In 1711, the ghetto burned to the ground after an accidental fire spread out of control, but the homes and businesses were quickly rebuilt, and the Jews returned to their isolation. The traditional unity of the Jewish population, however, soon began to decline, as controversy over the Enlightenment and the conflict between Rabbi Jacob Emden and Rabbi Jonathan Eybeschuetz spread throughout Europe. The rich families that had long controlled the community saw their influence begin to decline; these families, identifiable by the crests hanging outside their homes, lost their influence to the maskilim, who advocated secular education and emancipation. The only exception was the Red Shield, or Rothschild family, which maintained its importance, and became even more prominent in later years.

When, in 1806, Frankfurt was incorporated into Napoleon’s Confederation of the Rhine, the Jews’ lot improved, at least in the eyes of the advocates of emancipation. The spread of the ideals of the French Revolution led to the abolition of the ghetto in 1811.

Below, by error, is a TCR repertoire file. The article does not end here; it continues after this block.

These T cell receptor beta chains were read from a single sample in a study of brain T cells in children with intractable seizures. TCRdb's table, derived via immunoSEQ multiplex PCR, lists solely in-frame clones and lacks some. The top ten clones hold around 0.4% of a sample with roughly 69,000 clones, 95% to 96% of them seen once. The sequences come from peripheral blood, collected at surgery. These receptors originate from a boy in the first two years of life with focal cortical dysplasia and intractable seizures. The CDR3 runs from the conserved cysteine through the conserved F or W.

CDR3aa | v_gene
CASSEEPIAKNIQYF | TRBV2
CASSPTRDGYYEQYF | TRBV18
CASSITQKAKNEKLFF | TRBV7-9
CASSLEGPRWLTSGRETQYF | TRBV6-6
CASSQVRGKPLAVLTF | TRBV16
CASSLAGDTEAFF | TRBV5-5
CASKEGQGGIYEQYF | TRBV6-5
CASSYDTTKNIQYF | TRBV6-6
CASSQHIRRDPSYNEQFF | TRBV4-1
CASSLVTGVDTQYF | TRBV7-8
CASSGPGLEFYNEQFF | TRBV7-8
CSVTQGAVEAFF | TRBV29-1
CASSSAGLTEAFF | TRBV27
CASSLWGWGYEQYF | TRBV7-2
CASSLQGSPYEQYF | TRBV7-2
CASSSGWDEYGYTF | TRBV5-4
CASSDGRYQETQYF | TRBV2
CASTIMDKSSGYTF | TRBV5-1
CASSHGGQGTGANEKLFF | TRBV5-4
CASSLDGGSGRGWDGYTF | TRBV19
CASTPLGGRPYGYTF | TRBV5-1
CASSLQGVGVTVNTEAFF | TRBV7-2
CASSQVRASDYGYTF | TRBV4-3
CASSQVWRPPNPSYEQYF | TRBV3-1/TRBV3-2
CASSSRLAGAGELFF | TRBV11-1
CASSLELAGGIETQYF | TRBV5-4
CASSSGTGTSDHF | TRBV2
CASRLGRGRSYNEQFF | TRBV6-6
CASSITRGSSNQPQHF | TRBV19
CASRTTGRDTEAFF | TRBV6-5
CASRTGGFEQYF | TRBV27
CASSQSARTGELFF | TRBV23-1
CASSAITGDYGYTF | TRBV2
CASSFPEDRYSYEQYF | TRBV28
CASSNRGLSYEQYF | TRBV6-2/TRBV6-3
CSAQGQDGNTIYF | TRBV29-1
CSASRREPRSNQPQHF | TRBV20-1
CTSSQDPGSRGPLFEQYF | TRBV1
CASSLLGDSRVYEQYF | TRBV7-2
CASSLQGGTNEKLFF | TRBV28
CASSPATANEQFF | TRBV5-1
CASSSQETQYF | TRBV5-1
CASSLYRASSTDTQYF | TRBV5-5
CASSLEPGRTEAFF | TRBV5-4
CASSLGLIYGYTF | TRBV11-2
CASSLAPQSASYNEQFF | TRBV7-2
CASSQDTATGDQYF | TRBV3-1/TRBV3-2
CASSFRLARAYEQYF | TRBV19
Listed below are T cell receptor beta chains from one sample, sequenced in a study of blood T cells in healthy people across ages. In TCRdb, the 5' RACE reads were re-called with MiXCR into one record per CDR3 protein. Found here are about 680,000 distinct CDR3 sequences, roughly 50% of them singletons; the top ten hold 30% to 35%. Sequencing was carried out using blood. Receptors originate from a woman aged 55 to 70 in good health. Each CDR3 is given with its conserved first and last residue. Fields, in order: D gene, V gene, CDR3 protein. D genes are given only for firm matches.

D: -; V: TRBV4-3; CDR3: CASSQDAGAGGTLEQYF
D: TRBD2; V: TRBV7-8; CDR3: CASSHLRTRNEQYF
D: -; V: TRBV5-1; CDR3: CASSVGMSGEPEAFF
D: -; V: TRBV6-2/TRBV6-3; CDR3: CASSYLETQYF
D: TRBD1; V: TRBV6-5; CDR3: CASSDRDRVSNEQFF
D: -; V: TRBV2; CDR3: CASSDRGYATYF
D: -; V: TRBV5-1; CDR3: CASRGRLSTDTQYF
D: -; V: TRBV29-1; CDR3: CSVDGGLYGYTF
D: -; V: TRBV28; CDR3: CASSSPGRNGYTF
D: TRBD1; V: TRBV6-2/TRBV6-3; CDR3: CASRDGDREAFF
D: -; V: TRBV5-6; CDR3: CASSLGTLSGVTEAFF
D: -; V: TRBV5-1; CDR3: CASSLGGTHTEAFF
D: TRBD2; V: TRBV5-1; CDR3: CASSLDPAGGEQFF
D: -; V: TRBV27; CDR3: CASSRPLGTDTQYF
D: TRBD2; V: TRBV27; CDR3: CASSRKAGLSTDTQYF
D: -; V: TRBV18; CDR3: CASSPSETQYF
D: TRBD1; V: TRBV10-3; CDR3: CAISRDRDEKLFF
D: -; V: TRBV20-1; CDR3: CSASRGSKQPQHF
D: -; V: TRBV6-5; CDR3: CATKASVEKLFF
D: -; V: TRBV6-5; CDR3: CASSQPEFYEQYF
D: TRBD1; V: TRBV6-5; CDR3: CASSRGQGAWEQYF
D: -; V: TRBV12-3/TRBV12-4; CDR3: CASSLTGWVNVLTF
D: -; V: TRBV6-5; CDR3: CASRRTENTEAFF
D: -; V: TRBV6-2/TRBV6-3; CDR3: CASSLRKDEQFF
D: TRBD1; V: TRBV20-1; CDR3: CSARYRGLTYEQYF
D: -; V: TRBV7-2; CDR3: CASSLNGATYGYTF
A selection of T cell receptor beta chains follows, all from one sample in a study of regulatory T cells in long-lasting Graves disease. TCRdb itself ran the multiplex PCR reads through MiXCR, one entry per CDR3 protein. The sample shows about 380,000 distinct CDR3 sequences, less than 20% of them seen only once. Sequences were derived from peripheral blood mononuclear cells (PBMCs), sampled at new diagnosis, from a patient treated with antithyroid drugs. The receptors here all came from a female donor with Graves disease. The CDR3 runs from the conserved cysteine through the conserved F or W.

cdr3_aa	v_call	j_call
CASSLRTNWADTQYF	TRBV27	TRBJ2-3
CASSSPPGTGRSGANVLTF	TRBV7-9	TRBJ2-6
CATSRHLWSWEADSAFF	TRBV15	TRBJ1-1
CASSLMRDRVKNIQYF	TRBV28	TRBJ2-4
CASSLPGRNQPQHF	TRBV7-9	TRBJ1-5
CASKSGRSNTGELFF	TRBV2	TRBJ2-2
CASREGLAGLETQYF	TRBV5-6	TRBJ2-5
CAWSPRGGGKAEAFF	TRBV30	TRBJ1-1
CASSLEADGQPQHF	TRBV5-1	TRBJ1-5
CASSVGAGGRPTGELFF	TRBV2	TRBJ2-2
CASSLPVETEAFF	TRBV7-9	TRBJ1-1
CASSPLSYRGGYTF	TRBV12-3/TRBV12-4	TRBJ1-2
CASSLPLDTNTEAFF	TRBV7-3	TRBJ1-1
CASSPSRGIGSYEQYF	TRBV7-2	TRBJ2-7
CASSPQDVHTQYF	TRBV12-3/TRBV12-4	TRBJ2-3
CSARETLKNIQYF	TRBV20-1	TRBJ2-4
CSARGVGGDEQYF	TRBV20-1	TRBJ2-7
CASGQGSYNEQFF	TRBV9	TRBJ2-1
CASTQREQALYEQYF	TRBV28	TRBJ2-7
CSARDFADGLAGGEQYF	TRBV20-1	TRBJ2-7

Despite setbacks in 1819 due to the “Hep riots,” Jews received rights equal to those of non-Jews in1824. Frankfurt had by now become a center of the Reform movement, the ascendance of which led to a widening rift between the Orthodox and Reform communities. The latter was led during much of the nineteenth century by philosopher Abraham Geiger; the former, which accounted for only ten percent of Frankfurt’s Jewish population in 1842, was revived by Rabbi Samson Raphael Hirsch, who founded the Orthodox “Israelitische Religionsgesellschaft” (“Israelite Church Society”) in 1851. The community continued to grow and become wealthy; members of the Rothschild family in particular became known for their philanthropy. Several orthodox yeshivas were established, as was a Reform Institute for Jewish Studies, which featured lectures by the scholar Martin Buber.